Reynard’s Garage, 17-21 Piccadilly comprises a substantial early 20th Century masonry and steel portal framed structure lying within the Historic Core Conservation Area to the south west of the River Foss and the City Centre.
In a report to a planning committee next week, Council officials say, “It is of some townscape importance as part of a group of early 20th Century industrial buildings and of some historical importance through its association with early aircraft manufacture by Airspeed Ltd and the author Neville Shute. It was initially constructed as a Trolley Bus Depot but following on from the withdrawal of the network in the early 1930s was converted to industrial use. The building is referred to in the Central Historic Core Conservation Area Appraisal although an attempt to have it Listed as being of Historic or Architectural Interest through Historic England has previously proved unsuccessful due to the lack of survival of its historic detailing and its very poor structural condition. It is in very poor structural repair and has been vacant for approximately 20 years”.
The report also says,
“it is clear that the fabric of the building is beyond repair for reuse, and the building is in the short term highly likely to collapse without major intrusive supporting works”
Officials recommend “any permission be conditioned to require short term development comprising the landscaping of the site including an element of interpretation of its role in the development of the modern City”.
They go on to recommend the demolition of the building.
Any short term use is likely to be restricted to either car parking of use as a coach drop off point. Council officials seem to think it will become a “landscaped area” although the costs and source of funding for such a temporary use are unclear.
The Council recently withdrew from its forward decision programme proposals to create a “Masterplan” covering the whole of the Piccadilly area.
While developers are known to have tabled comprehensive proposals for the area – including the conversion of Ryedale House into residential accommodation – it seems unlikely that the proposals will be considered in the near future.
In the meantime the derelict site should be made safe and put to a positive use which is neither an eyesore nor a burden on taxpayers..
It looks like the York Council may be about to try to revive the Castle/Piccadilly development project.
An item on their forward programme suggests that a rebranded “Southern Gateway” scheme will be considered at a meeting taking place on 24th September
The project has historically involved an area of land bordered by Piccadilly, Coppergate, Clifford Street and the inner ring road. It includes the former tram depot/airspeed factory, the Castle car park and Piccadilly House. There is some speculation that the area under consideration may be extended further long the banks of the Foss to tap the burgeoning growth now taking place in the Hungate area.
The Council – which owns car parking land in the potential development area – has attempted on two previous occasions to bring forward comprehensive redevelopment proposals for the land. The last failed following a Public Inquiry some 12 years ago. In the main, criticisms reflected the impact that the development might have on Clifford’s Tower.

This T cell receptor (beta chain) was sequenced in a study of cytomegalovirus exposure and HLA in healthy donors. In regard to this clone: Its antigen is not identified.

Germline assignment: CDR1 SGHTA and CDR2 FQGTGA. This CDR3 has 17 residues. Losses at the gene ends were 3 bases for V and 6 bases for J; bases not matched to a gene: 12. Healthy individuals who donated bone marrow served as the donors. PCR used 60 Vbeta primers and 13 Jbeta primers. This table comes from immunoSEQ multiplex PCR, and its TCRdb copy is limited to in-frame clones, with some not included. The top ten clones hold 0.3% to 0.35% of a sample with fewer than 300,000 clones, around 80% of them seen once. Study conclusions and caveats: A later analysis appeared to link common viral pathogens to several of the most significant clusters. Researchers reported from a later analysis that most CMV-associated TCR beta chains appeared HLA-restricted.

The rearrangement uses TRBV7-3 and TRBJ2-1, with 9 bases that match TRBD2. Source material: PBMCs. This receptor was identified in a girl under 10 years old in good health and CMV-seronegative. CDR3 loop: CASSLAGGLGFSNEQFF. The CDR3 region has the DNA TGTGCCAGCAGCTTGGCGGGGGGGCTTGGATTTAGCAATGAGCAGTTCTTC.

In the interim much of the property on Piccadilly – and particularly the area facing the Foss – have remained semi derelict. Periodically land owners have tried to get planning permission to develop the area in a piecemeal fashion but this has been resisted. One developer (LaSalle) went bust and any redevelopment stalled when the recession hit in 2008. The absence of an agreed Local Plan has not helped.
With residential property prices in the City Centre now soaring, this may now be a good time to revive the process needed to agree a new comprehensive development plan.
Former airspeed factory (also used as a tram depot and garage)
A mixture of ground floor retail with apartments above may just prove to be attractive to developers. There is likely to be pressure to include a new heritage attraction possibly making use of the historic links to the old airspeed factory (currently being demolished). The retention of adequate car parking will be seen as essential by many retailers and the idea of putting some of it underground may be worth further consideration. A pedestrian bridge over the Foss has been a recurring theme of previous proposals and would help internal circulation around the site.
Whether the York Council now has the capacity to provide a credible lead on such a major project remains to be seen. It is already deeply in debt and the new Executive’s revised budget continues to reflect the increased borrowing assumptions of their predecessors.
There also remains a question about the skills mix and experience of a workforce that has been scaled down over recent years and which is already struggling to deliver major projects like the Community Stadium, Guildhall and York Central.
Still a Masterplan for the future of this very significant site is needed, so we look forward to the publication of the latest set of ideas.